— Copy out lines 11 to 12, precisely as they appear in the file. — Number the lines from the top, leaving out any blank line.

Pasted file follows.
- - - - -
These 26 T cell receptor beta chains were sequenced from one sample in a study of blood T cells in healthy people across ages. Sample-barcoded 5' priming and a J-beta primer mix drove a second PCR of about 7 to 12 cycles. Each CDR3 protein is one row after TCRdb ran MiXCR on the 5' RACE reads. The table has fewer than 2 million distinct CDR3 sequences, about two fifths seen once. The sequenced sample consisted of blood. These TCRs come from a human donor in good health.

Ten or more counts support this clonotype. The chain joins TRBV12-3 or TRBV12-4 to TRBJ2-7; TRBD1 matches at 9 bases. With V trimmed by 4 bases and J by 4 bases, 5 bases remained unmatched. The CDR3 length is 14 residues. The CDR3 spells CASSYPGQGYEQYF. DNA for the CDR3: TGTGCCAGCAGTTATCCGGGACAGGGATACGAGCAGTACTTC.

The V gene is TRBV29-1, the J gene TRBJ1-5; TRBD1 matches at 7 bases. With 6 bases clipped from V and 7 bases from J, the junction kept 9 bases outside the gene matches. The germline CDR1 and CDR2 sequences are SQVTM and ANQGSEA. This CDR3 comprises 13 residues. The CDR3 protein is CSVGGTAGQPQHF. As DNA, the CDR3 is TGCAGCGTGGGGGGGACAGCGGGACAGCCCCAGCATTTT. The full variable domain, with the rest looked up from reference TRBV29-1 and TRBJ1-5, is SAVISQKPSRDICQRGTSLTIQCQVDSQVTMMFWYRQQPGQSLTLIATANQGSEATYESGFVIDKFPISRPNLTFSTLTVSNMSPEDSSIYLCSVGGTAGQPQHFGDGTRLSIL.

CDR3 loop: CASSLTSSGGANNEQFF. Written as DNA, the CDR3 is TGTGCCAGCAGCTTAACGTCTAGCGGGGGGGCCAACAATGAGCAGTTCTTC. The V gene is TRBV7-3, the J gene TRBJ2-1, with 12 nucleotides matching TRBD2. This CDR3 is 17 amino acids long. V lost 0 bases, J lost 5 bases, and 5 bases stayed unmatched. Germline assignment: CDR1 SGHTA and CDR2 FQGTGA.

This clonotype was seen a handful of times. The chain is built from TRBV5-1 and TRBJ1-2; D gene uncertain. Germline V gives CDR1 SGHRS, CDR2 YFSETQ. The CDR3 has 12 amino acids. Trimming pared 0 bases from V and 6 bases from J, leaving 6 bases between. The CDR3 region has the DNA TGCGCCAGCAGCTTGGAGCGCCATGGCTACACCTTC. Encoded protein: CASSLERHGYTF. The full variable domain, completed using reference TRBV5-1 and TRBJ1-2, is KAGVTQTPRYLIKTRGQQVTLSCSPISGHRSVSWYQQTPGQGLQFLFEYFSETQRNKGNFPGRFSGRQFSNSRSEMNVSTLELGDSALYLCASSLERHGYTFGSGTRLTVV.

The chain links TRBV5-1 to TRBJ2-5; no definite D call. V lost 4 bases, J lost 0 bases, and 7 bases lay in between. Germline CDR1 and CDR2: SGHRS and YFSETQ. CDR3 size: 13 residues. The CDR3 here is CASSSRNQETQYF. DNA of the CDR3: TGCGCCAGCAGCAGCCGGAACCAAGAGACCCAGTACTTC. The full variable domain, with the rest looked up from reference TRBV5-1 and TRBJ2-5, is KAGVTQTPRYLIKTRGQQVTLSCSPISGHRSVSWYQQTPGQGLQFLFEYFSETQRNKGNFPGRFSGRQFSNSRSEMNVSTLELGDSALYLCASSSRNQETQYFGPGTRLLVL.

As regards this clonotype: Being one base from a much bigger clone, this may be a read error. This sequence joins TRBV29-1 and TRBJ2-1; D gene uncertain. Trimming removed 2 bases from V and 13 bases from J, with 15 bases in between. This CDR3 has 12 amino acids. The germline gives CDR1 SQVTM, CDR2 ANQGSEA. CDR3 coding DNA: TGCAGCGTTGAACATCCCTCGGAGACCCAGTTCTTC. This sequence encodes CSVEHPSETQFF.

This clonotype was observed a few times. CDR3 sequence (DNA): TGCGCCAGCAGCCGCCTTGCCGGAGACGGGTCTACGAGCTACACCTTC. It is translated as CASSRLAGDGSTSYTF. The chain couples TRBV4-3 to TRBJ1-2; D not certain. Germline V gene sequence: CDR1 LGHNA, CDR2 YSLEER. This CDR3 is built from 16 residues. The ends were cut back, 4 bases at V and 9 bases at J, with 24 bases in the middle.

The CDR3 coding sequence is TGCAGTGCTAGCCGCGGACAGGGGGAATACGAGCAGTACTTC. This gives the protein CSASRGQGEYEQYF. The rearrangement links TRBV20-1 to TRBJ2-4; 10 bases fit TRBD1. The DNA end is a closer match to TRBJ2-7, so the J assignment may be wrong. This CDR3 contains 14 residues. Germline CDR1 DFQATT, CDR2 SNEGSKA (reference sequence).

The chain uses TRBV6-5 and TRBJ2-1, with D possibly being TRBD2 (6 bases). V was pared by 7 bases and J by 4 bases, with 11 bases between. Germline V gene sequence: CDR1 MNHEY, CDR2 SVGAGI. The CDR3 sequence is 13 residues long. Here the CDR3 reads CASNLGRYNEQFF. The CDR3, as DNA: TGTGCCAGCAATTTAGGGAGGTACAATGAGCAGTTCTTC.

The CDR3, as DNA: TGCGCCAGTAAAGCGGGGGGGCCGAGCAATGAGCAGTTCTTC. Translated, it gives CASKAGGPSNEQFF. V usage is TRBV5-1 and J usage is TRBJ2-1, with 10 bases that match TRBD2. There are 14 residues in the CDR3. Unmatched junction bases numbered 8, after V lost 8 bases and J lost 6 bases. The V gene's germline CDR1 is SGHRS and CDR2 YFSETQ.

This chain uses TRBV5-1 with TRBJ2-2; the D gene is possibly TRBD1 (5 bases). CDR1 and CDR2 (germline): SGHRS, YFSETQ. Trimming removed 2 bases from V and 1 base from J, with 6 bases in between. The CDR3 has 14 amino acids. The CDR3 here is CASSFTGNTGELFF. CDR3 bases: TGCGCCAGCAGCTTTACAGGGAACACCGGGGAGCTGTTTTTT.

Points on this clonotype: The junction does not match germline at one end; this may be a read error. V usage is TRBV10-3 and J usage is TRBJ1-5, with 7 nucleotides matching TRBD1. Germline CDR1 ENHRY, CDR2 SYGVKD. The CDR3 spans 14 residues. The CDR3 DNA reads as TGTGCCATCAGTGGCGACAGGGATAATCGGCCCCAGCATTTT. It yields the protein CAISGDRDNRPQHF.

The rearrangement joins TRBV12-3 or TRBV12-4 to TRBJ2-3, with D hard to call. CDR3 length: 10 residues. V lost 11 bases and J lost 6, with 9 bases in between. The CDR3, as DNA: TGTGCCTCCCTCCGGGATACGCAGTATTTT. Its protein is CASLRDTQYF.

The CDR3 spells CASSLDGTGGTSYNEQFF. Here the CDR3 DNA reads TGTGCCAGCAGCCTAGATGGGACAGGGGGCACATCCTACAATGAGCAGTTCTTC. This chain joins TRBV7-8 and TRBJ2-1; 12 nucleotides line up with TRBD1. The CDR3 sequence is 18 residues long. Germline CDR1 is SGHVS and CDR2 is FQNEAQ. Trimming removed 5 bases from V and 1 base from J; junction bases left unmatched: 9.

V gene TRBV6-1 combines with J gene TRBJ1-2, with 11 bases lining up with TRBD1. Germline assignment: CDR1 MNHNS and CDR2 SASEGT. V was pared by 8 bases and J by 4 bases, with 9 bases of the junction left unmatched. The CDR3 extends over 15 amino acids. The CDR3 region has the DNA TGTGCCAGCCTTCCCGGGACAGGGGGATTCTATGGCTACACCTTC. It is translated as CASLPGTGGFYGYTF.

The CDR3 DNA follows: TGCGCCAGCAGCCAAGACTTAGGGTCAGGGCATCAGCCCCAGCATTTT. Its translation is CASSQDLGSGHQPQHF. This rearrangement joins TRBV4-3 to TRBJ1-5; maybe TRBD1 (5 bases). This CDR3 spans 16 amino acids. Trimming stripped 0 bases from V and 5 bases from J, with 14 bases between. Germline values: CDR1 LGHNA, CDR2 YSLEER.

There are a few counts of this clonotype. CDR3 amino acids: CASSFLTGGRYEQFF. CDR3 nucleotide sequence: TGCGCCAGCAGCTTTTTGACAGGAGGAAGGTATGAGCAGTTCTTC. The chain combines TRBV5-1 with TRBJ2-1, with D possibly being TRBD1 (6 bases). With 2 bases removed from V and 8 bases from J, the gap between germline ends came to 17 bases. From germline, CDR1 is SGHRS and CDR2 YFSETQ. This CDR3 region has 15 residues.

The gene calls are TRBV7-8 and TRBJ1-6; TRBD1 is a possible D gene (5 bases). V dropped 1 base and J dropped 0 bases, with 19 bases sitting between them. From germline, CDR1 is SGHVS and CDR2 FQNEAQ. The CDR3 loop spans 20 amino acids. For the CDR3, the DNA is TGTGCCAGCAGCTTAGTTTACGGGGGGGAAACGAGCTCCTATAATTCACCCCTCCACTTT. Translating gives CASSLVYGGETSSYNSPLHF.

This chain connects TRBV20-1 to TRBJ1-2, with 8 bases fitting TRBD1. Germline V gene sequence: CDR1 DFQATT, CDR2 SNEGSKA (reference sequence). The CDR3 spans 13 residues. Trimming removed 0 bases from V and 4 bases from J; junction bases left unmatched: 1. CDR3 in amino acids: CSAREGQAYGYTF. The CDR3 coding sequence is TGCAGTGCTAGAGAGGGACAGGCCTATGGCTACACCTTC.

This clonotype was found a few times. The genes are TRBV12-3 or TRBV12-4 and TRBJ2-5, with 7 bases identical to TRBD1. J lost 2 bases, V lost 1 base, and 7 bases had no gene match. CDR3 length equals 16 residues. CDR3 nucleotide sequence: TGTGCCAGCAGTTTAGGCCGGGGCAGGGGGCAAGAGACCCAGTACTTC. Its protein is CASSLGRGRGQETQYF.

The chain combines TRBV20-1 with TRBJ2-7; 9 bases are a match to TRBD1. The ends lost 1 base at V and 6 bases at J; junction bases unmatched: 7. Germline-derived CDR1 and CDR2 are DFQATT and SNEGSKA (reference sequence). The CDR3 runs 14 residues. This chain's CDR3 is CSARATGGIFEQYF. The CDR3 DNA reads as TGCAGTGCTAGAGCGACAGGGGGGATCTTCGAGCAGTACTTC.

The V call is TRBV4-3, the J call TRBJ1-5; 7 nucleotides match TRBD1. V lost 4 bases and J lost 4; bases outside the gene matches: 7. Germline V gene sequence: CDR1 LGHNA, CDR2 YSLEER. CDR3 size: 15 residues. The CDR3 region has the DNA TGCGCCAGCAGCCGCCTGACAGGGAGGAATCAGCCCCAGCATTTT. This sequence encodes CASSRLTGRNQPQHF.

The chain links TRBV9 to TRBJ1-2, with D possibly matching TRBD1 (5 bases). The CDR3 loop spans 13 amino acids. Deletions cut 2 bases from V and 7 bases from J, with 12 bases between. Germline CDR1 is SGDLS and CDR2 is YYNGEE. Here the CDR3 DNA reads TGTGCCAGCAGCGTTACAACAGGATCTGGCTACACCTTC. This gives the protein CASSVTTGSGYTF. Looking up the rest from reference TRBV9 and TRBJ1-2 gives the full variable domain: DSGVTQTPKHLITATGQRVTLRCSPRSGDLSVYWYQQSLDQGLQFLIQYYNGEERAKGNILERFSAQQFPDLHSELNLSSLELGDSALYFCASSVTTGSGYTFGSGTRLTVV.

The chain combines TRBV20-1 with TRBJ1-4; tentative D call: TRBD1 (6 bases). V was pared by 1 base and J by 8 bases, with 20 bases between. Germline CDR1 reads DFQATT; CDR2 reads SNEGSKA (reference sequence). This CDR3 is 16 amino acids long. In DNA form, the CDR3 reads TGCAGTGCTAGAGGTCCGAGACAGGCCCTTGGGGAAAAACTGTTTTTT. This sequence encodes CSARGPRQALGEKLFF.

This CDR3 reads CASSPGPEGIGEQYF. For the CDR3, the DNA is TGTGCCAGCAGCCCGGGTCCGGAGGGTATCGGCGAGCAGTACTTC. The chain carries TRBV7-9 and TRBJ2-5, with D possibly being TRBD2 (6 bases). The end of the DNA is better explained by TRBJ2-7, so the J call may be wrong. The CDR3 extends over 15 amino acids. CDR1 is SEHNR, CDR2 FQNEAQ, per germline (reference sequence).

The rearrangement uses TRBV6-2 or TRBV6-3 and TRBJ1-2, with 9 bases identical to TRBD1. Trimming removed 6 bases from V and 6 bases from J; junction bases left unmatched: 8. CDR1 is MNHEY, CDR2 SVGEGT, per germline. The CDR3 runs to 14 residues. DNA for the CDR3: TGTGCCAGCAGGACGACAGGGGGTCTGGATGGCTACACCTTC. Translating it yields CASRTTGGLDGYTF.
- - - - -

The CDR3, as DNA: TGCGCCAGTAAAGCGGGGGGGCCGAGCAATGAGCAGTTCTTC. Translated, it gives CASKAGGPSNEQFF. V usage is TRBV5-1 and J usage is TRBJ2-1, with 10 bases that match TRBD2. There are 14 residues in the CDR3. Unmatched junction bases numbered 8, after V lost 8 bases and J lost 6 bases. The V gene's germline CDR1 is SGHRS and CDR2 YFSETQ.

This chain uses TRBV5-1 with TRBJ2-2; the D gene is possibly TRBD1 (5 bases). CDR1 and CDR2 (germline): SGHRS, YFSETQ. Trimming removed 2 bases from V and 1 base from J, with 6 bases in between. The CDR3 has 14 amino acids. The CDR3 here is CASSFTGNTGELFF. CDR3 bases: TGCGCCAGCAGCTTTACAGGGAACACCGGGGAGCTGTTTTTT.